It’s hard to admit, but many of us view the world through a very narrow set of cultural norms–OURS. And it’s totally understandable because we’ve known our culture from birth. Unless we’re exposed to other world views through travel, contact with people from different parts of world who live near us or in books that open our minds to different ways of looking at the world we use our standards as the RIGHT ones.
Last week in Young Adult Teen Tuesday I applauded the multi-cultural books that revealed different cultural norms and held up stereotypes scrutiny. Today I’m welcoming a writer with a new book that does exactly that. I think you’ll enjoy meeting STEPHANIE JEFFERSON and learning about her book, PRINCESS KANDRAKE.
Hello Lee, thank you for this opportunity to share some of my thoughts here on your blog. When asked, I usually tell people the story of how I came to write this book in the first place.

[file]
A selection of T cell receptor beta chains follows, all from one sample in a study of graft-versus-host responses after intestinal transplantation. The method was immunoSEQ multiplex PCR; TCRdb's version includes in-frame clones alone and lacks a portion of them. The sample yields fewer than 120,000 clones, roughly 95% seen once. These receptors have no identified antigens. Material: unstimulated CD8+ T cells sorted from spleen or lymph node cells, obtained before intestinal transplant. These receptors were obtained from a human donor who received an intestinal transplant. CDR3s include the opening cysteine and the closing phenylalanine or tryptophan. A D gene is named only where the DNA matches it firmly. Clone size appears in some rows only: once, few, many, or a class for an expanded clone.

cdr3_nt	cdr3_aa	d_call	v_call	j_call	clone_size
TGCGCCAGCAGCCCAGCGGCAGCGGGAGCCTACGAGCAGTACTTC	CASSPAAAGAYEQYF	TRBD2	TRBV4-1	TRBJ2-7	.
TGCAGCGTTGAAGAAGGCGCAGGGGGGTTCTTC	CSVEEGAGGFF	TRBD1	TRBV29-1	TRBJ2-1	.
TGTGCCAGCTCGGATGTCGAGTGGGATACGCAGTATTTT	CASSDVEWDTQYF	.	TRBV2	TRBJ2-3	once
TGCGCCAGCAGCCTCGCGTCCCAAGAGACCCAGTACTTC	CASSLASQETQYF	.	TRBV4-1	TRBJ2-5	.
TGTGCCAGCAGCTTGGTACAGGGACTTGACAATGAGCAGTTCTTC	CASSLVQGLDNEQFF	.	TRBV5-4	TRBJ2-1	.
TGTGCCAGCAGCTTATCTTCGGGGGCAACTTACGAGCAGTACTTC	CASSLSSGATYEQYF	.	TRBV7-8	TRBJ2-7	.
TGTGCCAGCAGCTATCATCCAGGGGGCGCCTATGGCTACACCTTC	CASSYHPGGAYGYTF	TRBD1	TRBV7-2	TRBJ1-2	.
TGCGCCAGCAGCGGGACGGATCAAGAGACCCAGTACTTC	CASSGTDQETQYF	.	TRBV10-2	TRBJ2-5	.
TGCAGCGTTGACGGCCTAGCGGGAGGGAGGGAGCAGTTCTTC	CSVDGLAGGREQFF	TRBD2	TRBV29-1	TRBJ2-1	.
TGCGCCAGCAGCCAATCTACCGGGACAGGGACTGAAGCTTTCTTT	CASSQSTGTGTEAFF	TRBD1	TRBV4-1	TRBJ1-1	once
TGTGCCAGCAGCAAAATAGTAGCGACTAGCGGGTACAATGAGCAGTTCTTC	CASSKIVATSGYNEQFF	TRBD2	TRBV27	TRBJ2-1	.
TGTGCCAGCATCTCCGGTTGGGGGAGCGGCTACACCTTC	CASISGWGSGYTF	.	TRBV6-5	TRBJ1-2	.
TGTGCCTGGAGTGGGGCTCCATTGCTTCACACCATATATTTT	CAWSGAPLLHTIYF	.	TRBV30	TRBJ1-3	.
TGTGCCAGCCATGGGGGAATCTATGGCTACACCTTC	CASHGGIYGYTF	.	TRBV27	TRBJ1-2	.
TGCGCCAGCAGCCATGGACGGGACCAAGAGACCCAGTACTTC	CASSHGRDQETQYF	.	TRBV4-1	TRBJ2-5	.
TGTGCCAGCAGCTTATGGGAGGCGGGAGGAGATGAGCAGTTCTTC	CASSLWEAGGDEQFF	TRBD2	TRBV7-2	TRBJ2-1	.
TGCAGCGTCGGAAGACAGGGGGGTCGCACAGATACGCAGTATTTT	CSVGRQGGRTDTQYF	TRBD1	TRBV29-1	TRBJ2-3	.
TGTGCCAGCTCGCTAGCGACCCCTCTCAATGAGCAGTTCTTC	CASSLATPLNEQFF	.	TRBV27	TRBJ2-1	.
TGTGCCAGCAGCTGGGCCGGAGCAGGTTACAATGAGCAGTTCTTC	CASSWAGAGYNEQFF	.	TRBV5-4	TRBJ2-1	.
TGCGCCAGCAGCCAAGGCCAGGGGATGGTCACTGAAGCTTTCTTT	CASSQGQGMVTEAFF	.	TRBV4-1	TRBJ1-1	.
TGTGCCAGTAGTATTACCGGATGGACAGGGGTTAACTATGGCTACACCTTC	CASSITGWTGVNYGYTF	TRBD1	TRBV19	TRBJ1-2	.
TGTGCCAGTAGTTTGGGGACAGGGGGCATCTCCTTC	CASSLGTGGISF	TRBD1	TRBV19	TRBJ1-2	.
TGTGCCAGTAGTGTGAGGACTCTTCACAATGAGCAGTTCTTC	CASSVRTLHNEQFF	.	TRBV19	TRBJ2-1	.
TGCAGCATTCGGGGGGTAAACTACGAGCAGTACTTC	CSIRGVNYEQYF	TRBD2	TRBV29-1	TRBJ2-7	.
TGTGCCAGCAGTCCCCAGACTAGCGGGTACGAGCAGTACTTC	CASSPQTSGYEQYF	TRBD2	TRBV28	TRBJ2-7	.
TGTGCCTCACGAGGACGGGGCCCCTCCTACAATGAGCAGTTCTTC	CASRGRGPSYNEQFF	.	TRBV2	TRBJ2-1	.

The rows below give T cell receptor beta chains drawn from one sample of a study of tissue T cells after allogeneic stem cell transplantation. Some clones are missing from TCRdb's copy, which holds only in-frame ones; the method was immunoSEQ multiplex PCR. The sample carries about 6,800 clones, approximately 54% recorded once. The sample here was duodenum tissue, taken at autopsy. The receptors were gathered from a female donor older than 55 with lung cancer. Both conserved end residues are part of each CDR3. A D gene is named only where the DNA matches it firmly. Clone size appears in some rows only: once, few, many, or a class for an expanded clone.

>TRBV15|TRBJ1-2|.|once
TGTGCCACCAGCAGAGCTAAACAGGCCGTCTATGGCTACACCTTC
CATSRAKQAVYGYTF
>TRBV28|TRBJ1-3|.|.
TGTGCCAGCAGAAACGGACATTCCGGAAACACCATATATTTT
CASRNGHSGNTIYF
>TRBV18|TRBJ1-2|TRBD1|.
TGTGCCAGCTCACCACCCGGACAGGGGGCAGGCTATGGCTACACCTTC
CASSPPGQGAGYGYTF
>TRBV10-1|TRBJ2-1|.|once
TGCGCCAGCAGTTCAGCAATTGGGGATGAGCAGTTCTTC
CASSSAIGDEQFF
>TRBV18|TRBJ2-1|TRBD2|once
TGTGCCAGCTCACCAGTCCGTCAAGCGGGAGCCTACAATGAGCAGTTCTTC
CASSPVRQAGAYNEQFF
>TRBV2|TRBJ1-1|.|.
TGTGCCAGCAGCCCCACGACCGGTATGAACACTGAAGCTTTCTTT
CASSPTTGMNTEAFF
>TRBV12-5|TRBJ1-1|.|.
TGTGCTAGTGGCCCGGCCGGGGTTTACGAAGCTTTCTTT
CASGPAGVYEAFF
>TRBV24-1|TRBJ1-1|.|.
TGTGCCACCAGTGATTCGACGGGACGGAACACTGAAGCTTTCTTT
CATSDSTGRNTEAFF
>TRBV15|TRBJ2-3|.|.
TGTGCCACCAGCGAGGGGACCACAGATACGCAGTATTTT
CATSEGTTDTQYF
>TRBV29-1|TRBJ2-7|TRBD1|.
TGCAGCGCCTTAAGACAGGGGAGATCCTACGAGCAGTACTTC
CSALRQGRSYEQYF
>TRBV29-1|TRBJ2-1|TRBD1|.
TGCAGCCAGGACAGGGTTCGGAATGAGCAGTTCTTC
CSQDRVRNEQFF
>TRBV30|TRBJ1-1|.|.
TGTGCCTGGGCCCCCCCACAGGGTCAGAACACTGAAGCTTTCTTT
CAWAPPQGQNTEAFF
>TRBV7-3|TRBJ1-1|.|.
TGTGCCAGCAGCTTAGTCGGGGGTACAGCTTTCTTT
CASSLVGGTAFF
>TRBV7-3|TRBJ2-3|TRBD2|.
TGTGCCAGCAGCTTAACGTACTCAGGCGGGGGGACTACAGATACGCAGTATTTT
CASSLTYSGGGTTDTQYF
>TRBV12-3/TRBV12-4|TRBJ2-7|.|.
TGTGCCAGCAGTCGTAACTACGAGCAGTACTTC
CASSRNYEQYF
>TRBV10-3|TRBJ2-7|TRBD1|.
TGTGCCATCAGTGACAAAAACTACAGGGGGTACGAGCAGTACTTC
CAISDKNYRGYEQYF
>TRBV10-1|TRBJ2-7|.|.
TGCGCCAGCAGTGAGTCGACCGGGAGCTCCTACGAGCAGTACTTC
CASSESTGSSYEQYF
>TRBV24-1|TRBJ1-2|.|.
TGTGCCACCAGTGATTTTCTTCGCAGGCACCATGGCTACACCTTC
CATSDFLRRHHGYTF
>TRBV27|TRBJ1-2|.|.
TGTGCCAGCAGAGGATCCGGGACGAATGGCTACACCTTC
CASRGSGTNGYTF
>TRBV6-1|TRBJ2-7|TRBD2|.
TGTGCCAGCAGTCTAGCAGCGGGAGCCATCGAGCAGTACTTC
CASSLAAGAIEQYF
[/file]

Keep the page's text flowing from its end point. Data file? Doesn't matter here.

- The main character is considered an adult at age 14. Frankly, I boosted her age for the sensitivities of western culture.
- I refused to remove the reference to the baring of breast as an indication of coming of age. This is a cultural norm.
- The fact that the main character is female and training to become a warrior is not treated as an oddity, or anything special for that culture.
- The idea that Kandake would not want to rule is not treated as an issue of immaturity.
- The historical fact that a female can rule in her own right, not because she married the king.
- The idea of a brown princess.
- The fact that a girl can do anything if she is willing to work hard enough.
In ancient Nubia (and many other cultures) young women announce their coming of age by the baring of their breasts. Does including this as part of the story offend you?
Thanks for your wonderful post, Stephanie. I’ve already looked up Nubia and want to know more about the country and its people. I appreciate your opening this culture to me.